Making a range of good quality household water filters available to customers is an additional service and an intermediate solution until water supply entities can supply safe drinking water 24/7.
|The utility approach : extended distribution for household water filters in Ethiopia
|Year of Publication
|Foppen, AH, Holtslag, H, Chekol, CG
|All systems go! WASH Systems Symposium, The Hague, the Netherlands, 12-14 March 2019
|8 p.: 1 fig.
|The Hague, The Netherlands
|household water filters, HWTS, Safe water for all, SDG6.1, utility approach
Many towns and cities in Ethiopia has no safe drinking water supply 24/7. Broken pipes and power cuts allow contamination to enter the piped systems. In poorer and peri-urban areas especially, water is not delivered seven days per week so water has to be stored. Non-delivery of safe water has multi-fold causes which are widely known but are not often openly admitted for obvious reasons.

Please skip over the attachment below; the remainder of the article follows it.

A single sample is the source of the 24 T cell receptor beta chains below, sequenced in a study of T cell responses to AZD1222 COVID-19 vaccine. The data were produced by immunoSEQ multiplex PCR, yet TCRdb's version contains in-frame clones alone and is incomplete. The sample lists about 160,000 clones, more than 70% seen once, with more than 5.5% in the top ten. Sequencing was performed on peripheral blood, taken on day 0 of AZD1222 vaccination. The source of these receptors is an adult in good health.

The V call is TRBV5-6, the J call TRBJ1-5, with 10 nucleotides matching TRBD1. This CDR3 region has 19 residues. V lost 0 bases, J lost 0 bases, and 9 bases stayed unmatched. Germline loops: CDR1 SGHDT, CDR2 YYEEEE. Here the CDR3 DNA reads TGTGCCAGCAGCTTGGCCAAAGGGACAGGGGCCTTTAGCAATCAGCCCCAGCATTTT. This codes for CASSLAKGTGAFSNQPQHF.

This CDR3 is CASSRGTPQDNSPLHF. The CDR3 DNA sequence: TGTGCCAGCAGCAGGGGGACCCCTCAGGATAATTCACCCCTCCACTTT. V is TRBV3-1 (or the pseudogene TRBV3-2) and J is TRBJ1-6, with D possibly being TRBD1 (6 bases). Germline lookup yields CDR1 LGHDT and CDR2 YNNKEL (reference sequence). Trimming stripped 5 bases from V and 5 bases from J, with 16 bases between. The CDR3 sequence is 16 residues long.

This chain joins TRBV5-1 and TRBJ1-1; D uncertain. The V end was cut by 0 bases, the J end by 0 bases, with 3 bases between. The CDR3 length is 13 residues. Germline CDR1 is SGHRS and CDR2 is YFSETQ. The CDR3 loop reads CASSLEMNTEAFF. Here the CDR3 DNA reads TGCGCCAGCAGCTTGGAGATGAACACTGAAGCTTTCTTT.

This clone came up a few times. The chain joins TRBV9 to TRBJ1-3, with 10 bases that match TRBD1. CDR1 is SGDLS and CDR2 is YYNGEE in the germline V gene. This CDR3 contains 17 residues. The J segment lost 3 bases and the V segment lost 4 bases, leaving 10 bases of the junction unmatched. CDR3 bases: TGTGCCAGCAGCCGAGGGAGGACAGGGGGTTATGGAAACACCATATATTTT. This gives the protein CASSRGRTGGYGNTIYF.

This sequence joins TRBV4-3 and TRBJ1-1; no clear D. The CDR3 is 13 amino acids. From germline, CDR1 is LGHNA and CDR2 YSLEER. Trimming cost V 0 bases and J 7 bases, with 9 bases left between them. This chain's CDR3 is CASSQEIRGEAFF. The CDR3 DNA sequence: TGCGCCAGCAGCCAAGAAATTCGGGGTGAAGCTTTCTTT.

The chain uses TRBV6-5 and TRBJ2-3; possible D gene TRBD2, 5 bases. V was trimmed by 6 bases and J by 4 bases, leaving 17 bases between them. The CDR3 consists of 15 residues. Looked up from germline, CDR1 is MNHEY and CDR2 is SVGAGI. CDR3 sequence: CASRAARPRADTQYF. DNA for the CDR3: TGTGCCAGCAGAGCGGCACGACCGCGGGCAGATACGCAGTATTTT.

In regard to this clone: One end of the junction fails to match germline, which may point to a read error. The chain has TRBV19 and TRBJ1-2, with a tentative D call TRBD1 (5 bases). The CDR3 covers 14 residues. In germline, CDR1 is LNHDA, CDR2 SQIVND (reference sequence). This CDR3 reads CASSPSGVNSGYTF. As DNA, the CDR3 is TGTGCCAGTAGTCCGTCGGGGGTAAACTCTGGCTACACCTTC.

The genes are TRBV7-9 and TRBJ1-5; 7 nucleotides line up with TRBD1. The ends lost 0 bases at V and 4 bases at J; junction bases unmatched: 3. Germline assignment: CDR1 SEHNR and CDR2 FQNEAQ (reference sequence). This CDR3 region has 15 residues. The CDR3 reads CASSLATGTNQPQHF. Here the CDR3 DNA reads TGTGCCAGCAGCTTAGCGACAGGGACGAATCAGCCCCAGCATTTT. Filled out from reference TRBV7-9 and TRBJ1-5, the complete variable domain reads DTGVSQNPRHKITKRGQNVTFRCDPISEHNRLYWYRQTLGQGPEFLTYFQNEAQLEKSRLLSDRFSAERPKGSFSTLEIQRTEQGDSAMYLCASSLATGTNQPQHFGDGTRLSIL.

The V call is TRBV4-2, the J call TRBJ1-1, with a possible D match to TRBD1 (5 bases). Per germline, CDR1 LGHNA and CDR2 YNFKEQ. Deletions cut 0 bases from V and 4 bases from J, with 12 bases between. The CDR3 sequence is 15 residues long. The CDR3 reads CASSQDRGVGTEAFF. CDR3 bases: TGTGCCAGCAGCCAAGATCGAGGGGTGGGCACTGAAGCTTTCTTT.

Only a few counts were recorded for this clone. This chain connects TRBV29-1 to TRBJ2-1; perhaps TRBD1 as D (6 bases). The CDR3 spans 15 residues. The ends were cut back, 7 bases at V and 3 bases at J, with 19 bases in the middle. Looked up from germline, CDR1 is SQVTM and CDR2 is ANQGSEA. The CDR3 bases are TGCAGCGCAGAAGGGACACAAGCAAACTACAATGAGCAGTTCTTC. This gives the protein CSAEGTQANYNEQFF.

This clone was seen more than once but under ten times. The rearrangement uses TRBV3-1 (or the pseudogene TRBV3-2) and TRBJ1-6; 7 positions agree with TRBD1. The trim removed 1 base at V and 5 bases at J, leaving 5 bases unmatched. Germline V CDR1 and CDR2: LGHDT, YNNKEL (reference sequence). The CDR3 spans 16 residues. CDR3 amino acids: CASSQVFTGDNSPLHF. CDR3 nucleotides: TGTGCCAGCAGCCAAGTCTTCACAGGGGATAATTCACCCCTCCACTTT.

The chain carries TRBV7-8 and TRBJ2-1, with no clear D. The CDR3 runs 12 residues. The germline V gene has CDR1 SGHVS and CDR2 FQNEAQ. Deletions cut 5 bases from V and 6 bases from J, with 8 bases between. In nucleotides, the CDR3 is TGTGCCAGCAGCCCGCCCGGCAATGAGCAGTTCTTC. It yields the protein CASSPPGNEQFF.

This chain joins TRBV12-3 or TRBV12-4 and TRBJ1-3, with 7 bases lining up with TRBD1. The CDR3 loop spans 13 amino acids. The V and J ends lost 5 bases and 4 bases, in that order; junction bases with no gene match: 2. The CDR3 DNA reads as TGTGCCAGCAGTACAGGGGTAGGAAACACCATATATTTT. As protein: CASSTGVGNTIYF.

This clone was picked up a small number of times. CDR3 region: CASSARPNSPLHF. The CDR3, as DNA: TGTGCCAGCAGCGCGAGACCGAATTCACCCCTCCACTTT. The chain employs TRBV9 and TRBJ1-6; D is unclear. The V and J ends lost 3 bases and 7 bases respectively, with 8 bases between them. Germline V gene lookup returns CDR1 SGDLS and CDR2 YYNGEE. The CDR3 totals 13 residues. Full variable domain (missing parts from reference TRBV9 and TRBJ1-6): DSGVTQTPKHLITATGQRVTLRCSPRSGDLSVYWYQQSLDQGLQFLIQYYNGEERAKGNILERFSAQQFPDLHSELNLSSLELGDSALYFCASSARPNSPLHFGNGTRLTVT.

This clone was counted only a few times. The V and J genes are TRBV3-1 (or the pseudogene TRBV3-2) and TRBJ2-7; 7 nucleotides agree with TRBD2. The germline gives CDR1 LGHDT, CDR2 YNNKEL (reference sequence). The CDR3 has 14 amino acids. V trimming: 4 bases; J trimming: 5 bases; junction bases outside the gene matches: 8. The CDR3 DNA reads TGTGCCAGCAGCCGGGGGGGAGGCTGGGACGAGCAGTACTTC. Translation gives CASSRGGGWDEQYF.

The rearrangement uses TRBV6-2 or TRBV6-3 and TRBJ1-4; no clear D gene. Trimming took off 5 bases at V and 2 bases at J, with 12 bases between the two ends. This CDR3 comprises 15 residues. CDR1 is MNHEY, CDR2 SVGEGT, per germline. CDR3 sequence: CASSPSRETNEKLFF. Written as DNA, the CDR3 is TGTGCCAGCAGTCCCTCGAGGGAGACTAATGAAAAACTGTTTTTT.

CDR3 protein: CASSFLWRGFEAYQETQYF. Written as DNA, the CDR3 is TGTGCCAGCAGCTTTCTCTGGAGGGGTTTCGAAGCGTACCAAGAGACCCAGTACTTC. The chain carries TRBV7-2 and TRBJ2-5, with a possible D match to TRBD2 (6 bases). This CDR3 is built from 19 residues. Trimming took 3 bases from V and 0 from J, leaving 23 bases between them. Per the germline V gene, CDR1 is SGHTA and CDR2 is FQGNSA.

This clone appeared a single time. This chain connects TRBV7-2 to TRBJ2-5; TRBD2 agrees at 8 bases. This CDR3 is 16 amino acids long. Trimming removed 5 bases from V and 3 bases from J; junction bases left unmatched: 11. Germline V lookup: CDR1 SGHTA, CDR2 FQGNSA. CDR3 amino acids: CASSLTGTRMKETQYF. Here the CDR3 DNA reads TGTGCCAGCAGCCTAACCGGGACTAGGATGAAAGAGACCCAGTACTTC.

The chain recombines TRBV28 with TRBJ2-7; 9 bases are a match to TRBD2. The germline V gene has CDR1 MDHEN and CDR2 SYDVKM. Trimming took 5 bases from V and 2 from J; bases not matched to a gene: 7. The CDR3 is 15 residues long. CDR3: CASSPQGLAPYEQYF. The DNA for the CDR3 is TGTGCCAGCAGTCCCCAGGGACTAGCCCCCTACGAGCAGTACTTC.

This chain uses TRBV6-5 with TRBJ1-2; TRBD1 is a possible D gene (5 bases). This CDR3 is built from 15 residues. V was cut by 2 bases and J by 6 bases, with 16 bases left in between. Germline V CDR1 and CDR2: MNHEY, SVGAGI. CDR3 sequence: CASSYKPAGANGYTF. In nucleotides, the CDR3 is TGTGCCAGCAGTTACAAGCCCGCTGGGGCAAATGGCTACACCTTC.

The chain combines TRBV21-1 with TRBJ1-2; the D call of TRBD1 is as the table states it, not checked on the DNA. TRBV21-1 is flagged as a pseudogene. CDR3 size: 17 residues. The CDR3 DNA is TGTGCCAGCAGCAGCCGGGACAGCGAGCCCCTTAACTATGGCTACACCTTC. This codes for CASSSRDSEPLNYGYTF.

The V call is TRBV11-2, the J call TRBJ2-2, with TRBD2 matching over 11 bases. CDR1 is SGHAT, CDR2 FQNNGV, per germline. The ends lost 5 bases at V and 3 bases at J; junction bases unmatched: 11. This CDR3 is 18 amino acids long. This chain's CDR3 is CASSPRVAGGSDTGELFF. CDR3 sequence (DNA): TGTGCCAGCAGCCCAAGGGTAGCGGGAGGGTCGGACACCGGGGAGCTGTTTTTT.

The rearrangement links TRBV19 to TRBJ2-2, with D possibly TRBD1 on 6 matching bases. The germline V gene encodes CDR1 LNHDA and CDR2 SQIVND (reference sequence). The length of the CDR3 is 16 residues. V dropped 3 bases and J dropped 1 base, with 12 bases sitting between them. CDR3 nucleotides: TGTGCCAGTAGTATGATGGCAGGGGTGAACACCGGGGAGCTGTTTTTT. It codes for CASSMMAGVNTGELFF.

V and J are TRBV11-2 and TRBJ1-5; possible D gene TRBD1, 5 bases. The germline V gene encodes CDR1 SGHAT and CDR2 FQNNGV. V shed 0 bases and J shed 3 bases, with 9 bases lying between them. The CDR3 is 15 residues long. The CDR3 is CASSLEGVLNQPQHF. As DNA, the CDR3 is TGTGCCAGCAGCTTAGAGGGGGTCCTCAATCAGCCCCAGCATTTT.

In 2016, the Dutch organisation Aqua for All started to discuss this water quality issue with a number of local water authorities in Ethiopia who acknowledged these problems. The result was that water utilities, private sector suppliers and Aqua for All together started an innovation called ‘the utility approach’. The idea is to make a range of good quality household water filters available to customers as an additional service and as an intermediate solution until water supply entities can supply safe drinking water 24/7. This utility approach is becoming an example for water authorities in Ethiopia and can eventually become an example for other African countries which face similar challenges. This extended distribution channel for household waterfilters is also an option for rural areas where water quality problems are even more critical than in urban areas. Zonal Water Utilities could act as distribution centres for Point of Use treatment solutions and could become adequately service remote communities.